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How Do I Take Advantage Of The 2010 Federal Estate Tax Repeal

Benjamin Franklin once famously wrote, "In this world nothing can be said to be certain, except death and taxes." American humorist Will Rogers followed it up by saying, "The only difference between death and taxes is that death doesn't get worse every time Congress meets."

Both men might be surprised to learn that their statements aren't entirely true, at least this year. Federal estate taxes are no longer certain, and for some families whose loved ones die in 2010, the repercussions could compound their grief at the passing of their loved one.

Unless Congress acts to amend the current law, for the first time in 2010, anyone dying will not be subject to federal estate taxes. This may sound like terrific news, and for some people it will be. But others may find that the change in estate taxes this year has unanticipated and unintended consequences.

How did this happen, and how can individuals plan for an uncertain tax future? The answer to the first question lies in the behind-the-scenes deal making that accompanied the Economic Growth and Tax Relief Reconciliation Act of 2001.

Congressional Action and Inaction

Republicans in Congress have long favored eliminating the federal estate tax, and in 2001 (when they controlled Congress) they passed a bill which gradually reduced the estate tax burden each year until 2010, when it eliminated the tax entirely. To get the bill passed, though, they included a "sunset" provision which stipulated that (unless Congress acted) the tax would return to its 2001 level in 2011.

Because of the drastic changes which would occur in 2010 (no tax) and 2011 (high tax rates that hadn't been seen in a decade), most observers expected Congress would act in 2009 to extend the then-current estate tax rates (45% tax on estates over $3.5 million) into 2010, and possibly beyond. But although the House of Representatives passed a bill to do just that, the Senate failed to take up the bill before the end of the year and thus, for the moment, there is no estate tax.

Complications for Some

Although this sounds great, it may have far-reaching complications because of how some wills are written. A common provision in wills is to designate that the non-taxable part of the estate go to the deceased person's children or other beneficiaries, while any amount over that (which is generally taxable) pass to either the surviving spouse or to a charity. Generally, this allows the entire estate to pass to others withoutbeing reduced by federal taxes, because bequests to spouses and charities are never subject to the estate tax.

But in 2010 when there is no estate tax, all of the estate is non-taxable. That leaves no "taxable" portion to go to a spouse or charity. Thus a widow could discover that her husband's entire estate passes to his children, and nothing passes to her.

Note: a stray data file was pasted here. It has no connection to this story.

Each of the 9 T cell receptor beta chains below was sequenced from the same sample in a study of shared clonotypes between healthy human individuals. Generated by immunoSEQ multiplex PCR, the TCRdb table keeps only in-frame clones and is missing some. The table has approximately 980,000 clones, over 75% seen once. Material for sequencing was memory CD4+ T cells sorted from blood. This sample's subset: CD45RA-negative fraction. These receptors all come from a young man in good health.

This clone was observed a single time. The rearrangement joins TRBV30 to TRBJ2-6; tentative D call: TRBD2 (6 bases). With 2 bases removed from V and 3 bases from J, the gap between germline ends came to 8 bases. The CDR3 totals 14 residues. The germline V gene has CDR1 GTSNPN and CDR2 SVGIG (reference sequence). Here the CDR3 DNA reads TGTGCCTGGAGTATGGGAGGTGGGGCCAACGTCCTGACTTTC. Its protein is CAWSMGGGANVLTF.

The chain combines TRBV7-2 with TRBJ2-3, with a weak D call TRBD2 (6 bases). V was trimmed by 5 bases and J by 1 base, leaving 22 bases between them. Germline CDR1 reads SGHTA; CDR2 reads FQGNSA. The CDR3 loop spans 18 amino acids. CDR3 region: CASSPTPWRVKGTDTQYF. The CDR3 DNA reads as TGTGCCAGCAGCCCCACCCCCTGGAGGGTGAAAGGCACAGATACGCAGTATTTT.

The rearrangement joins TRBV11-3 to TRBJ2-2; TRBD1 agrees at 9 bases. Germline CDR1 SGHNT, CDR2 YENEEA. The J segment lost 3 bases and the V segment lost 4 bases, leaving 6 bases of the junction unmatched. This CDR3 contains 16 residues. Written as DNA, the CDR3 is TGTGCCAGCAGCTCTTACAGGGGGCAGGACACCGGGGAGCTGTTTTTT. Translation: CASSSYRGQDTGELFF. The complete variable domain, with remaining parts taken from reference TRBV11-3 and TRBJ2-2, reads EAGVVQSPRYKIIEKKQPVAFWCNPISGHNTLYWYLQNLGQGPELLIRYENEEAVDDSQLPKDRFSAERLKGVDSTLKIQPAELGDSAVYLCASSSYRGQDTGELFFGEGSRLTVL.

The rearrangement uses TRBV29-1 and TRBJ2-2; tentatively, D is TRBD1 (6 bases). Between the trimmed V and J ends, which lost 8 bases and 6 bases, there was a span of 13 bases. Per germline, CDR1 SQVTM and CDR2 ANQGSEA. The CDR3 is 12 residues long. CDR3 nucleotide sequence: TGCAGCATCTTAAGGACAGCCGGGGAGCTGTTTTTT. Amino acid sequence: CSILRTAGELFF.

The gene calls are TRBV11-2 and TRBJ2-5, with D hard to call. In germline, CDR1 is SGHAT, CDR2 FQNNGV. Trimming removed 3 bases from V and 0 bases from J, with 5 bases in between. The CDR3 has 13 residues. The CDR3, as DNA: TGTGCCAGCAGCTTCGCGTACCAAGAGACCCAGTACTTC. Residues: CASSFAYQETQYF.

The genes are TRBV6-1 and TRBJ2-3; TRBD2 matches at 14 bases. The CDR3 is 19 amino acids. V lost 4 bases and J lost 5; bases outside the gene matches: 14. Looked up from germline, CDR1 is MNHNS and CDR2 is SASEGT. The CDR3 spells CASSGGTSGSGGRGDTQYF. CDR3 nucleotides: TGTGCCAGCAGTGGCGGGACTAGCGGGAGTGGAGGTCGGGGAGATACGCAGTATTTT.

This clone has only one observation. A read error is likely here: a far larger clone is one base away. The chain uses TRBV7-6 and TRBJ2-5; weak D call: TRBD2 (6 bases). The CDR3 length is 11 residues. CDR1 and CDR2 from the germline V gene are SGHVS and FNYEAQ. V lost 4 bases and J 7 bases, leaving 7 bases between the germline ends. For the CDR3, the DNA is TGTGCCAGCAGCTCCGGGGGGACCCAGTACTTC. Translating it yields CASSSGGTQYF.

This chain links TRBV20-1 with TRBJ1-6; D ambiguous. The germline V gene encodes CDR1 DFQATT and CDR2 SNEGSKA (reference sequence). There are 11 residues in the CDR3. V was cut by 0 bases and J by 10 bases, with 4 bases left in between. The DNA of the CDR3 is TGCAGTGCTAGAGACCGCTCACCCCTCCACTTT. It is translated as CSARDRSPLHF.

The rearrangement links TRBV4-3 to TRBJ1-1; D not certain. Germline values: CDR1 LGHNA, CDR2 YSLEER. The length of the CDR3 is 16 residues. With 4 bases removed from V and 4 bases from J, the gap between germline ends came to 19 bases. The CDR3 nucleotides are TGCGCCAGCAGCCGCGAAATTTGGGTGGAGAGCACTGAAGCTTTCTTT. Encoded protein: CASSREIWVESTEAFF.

Because many wills have been drafted with the language which grants the taxable part of the estate to one beneficiary and the rest of the estate to another, now is a good time to review your will with an attorney, who can amend your will to clarify your intentions.

Consider Gifts

In 2010, the tax rate for gifts above $13,000 is 35 percent, down from 45 Percent last year. Congress could change the rate for 2011 and beyond, or it may allow the 2001 levels to return. Further complicating matters, some predict that Congress will try to make any changes for 2011 retroactive to 2010, as well. In any case, many expect rates will rise to 45 percent or even 55 percent next year, which means that 2010 will likely be the best year for transferring wealth to loved ones.

Because of the uncertainty about future Congressional actions, some financial planners are setting up special trusts for their clients which allow a spouse to either accept the money (as a non-taxed spousal gift) or to disclaim the money and allow it to pass to grandchildren, depending on which situation will best avoid taxes after Congress acts.

Other Taxes May Still Apply

Although 2010 looks to be an excellent year for saving on federal taxes, other taxes may still apply. New Jersey imposes its own estate taxes on estates valued over $675,000, at a progressive rate ranging from 4.8 percent up to 16 percent for the largest estates. New Jersey also taxes inheritance, so the recipient can be subject to taxes.

Furthermore, some inherited investments may be subject to capital gains taxes, which tax the increase in value of investments at the time they are sold. For example, if someone inherits shares of stock that were purchased for $20 per share and valued at $50 at the time of inheritance, then later sells the shares at $60 per share, usually only the increase in value of $10 since inheritance is subject to capital gains taxes. But for amounts over $1.3 million, the full $40 per share increase is subject to capital gains taxes. In some cases, this capital gains tax is greater than the inheritance tax would have been if it had been in effect in 2010.

Right now, no one is certain what will happen next-after all, most experts agreed in late 2009 that Congress would act to prevent the current situation from happening in the first place. Although in 2009 only a quarter of one percent of estates were valued at over $3.5 million and were thus large enough to be affected by the federal estate tax, if the 2001 rate returns, it will affect any estate over $675,000-a much more substantial portion of the population.

It's a good idea to review estate plans from time to time, and the situation with the federal estate tax laws in 2010 is a vivid reminder that wills and trusts drawn up years ago may not be appropriate today. Talk to an experienced estate planning attorney who understands how the federal and state laws can affect your plans for your spouse and other loved ones.